August, 2016 Archive

Travelling for the soul: When children are better teachers!

Written by Student Life

“I never saw life the same way.”

Personally, travelling has always held a sense of fascination for me. You can unlock your mind and think of different possibilities, just by physically moving yourself to another place, experiencing its culture, living in its pulse and movement.

It’s usually true for most people, and this change might be more divine than words can explain. However, listening to other people’s perspectives has given me a glimpse of what it might be like. I came across an individual who went through this particular transition – Griffith, an Education student who went to volunteer in India as a volunteer teacher.

Roof thing

“I never saw life the same way,” replies Griffith. I had asked him how the journey changed his mindset. Such an experience must have made him see the world in another light.

The children previously lived life in poverty, something that he found different to what he was used to. He found it hardest to turn away beggars. Even though he wanted to help, it would just cause more beggars to crowd around him. Being there in person, Griffith realized that poverty is more than hashtags and powerful photography. Poverty is very real, and it made him resentful of the injustices people faced. He began to think how spoiled and ungrateful people in developed countries could seem in comparison.

What really affected him were the conditions the children live in before they managed to get help. “They had a really slim chance of making it into the world. It really broke my heart,” Griffith said as he recalls the children’s stories – abusive parents, abandonment, neglect.

However, Griffith says he felt warmth and generosity from the community, even if they had less than he did, and it was the same in the academy he taught at. It made him really happy that the children were in better condition now that they had shelter and food.

Cute Kid

Despite the children’s traumatic histories, there was a sense of happiness and peace. He didn’t feel distant even if he used hand gestures and sign language to help and interact with them. Even being able to buy the children gifts was another moment of happiness for him. It was something special regardless. And, after a while, they became a part of his world.

“They loved it. It was a chance for me to show them my world after they showed me theirs.” It was then that Griffith realized happiness really is in the smaller things. The children showed him the true meaning of “less is more”. Their laughter and delight was the simple joy he shared with them.

Jenga

However, with joy comes sadness as he also came to a realization. Realistically, Griffith knows that there are more children in such terrible situations. What troubles him most is that time and life will continue. The stories of these children in pain will be left behind and forgotten. “I believe, as a teacher, education should go towards everyone. But, these kids couldn’t get it. And what really saddened me was life will move on. These kids will be a memory one day and…I cannot play another role in their future. That’s how life works.”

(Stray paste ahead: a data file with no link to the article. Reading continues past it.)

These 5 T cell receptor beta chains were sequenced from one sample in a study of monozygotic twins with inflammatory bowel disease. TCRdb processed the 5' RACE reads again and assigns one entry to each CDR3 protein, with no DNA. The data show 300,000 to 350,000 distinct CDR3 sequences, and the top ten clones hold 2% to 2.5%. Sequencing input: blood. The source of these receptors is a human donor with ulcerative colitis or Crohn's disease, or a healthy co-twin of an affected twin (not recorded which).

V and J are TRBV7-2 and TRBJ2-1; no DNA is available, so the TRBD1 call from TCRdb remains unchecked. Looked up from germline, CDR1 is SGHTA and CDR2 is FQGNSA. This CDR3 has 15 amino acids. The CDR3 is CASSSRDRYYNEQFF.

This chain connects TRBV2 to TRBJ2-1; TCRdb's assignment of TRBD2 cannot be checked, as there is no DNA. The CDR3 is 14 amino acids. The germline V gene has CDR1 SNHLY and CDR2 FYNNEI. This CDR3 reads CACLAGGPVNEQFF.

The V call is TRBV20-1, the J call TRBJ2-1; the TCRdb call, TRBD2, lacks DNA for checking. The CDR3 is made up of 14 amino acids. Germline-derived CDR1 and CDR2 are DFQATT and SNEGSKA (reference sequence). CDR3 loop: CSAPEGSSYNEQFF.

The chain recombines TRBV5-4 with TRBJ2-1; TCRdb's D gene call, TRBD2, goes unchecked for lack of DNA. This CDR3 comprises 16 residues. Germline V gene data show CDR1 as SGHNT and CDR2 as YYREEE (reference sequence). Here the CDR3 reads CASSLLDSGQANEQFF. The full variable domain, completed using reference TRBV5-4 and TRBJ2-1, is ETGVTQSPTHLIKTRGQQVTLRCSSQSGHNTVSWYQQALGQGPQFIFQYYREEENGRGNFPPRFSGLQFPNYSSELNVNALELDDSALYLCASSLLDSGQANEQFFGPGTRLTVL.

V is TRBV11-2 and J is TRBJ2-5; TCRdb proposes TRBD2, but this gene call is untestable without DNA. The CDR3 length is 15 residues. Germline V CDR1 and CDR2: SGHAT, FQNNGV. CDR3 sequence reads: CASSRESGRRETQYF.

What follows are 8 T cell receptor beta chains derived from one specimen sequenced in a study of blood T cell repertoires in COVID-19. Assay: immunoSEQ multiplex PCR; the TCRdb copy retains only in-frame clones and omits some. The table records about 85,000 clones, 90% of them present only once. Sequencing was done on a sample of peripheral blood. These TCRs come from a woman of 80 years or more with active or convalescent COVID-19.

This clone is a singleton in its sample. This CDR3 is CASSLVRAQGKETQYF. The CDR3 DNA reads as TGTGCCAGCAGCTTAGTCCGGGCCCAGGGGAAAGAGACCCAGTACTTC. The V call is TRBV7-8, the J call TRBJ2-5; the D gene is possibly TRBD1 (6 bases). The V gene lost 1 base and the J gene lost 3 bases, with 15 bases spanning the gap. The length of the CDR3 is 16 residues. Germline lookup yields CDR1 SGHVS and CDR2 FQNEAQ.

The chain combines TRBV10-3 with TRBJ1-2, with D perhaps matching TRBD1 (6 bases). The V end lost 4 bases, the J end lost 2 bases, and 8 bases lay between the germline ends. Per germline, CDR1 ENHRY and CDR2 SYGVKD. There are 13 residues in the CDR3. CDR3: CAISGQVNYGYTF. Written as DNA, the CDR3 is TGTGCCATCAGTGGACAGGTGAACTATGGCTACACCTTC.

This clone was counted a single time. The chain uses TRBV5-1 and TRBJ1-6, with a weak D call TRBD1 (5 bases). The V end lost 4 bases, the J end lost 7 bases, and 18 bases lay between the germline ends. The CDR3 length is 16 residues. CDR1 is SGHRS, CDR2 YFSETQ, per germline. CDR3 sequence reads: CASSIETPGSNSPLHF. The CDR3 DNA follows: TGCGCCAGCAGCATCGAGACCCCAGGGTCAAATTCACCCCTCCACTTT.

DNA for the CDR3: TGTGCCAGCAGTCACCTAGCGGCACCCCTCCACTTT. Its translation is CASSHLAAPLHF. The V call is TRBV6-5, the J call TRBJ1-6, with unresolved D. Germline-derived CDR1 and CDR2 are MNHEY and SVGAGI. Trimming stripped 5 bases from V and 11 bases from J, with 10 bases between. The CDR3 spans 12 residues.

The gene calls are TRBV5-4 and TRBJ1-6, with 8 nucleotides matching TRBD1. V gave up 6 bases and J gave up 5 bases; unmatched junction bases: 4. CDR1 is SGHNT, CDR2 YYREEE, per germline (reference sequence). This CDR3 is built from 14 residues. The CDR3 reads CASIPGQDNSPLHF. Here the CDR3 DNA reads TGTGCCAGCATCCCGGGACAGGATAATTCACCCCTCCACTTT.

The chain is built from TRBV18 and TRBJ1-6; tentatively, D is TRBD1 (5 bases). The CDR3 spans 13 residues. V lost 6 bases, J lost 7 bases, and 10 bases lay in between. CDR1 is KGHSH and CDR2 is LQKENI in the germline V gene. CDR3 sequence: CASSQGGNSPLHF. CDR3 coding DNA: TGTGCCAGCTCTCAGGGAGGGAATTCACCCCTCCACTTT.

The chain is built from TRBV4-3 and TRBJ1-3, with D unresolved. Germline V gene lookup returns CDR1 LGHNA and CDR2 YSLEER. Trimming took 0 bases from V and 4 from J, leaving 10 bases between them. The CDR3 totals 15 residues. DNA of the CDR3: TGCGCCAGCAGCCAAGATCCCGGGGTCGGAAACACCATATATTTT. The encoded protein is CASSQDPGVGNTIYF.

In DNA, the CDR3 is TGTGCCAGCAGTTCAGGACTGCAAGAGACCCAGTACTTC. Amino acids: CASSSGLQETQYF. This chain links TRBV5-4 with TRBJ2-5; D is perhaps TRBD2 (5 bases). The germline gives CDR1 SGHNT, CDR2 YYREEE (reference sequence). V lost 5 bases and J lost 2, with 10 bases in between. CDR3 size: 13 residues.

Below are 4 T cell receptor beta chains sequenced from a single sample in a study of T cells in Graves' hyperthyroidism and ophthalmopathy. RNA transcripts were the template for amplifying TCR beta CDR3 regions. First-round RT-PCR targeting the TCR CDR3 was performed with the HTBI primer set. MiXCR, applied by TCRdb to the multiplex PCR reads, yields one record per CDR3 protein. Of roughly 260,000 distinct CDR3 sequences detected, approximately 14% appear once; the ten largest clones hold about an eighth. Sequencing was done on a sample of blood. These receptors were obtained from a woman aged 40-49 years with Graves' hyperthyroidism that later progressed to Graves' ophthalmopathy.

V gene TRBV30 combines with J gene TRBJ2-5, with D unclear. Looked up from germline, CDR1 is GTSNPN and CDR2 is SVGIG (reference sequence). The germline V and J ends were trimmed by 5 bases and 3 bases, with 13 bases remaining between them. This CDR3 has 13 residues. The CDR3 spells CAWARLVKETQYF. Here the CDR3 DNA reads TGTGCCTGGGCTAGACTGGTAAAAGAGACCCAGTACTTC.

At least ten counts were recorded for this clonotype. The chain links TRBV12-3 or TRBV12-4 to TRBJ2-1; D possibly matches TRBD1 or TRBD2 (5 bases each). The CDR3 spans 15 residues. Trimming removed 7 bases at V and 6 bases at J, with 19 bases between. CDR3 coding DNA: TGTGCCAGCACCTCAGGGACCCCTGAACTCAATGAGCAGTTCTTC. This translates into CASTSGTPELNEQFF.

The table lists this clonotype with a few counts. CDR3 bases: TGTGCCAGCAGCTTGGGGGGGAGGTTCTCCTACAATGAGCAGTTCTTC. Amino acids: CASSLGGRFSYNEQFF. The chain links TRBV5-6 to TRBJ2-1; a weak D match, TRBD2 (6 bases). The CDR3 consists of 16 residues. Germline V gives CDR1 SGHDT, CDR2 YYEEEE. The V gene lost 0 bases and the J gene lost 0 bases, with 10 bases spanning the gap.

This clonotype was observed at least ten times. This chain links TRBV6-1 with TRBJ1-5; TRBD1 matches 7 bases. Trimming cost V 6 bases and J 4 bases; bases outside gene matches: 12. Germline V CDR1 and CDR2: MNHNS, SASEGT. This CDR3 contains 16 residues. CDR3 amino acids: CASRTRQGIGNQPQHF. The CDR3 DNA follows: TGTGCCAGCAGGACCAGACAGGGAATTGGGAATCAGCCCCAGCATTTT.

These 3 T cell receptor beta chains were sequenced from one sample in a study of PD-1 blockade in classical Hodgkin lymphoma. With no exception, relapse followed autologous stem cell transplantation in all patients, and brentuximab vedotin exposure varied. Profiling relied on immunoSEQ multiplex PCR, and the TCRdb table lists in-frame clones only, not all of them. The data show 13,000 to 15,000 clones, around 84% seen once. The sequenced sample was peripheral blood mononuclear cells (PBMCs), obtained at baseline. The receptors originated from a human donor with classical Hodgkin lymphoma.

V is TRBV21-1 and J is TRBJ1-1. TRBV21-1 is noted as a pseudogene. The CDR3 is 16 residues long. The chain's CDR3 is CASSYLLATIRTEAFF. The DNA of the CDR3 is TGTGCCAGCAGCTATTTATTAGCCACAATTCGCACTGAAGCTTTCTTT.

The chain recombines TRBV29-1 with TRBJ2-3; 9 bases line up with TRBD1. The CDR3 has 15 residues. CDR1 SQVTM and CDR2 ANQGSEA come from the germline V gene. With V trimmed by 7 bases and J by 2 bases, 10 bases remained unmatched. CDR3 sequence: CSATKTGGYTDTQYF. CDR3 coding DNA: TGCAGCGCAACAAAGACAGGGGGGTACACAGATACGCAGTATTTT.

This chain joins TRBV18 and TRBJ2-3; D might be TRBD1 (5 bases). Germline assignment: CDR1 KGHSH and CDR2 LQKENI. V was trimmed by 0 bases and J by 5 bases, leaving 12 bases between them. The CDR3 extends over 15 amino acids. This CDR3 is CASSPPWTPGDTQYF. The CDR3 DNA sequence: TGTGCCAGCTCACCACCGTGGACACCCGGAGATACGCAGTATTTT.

Although Griffith had the opportunity to teach, it was the children who had taught him an important lesson. When he returned home, he realized how much better it was for him to live simply and without luxurious materials. There were the little things to be grateful about and seek happiness from.

Lunch
I found that his realisation really hit a nerve for me. It is so true that daily there are many children who suffer. Once in a while, an image of a child crying or starving might get media attention and cause an uproar. Maybe it’s an iconic symbol of their pain. But, eventually it becomes something of the past. It’s forgotten that such images are real people with names, dreams and aspirations. They cannot walk away from it like we can. Unfortunately, deciding which image to publicize does not get these children the help they need. But being able to help in any little way that we can will.

Despite all that has happened, they still smile

Despite all that has happened, they still smile

After listening to his story, as another local student experiencing life in another country, it encourages me to one day travel and venture out on my own too. It seems like there are so many lessons to learn from other people, like appreciating what you already have.

Where would you want to go next?

#nofilter

#nofilter

“I’m grateful for the experience. I highly recommend people to travel, outside your mama’s love.

It’s food for the soul.”

Photo credit: Griffith

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Study in Australia: Amy Sumin Wong

Written by Your Story

Have you ever heard the word “Ubuntu”?

According to Amy Sumin Wong, it is an ancient African word that means “I am, because you are” and highlights the interconnectedness of everyone and everything. As an only child, Amy can be quite independent and used to be doing things by myself. But this word reminds her that she is a part of a bigger picture and that no matter what country, background, status, job or anything.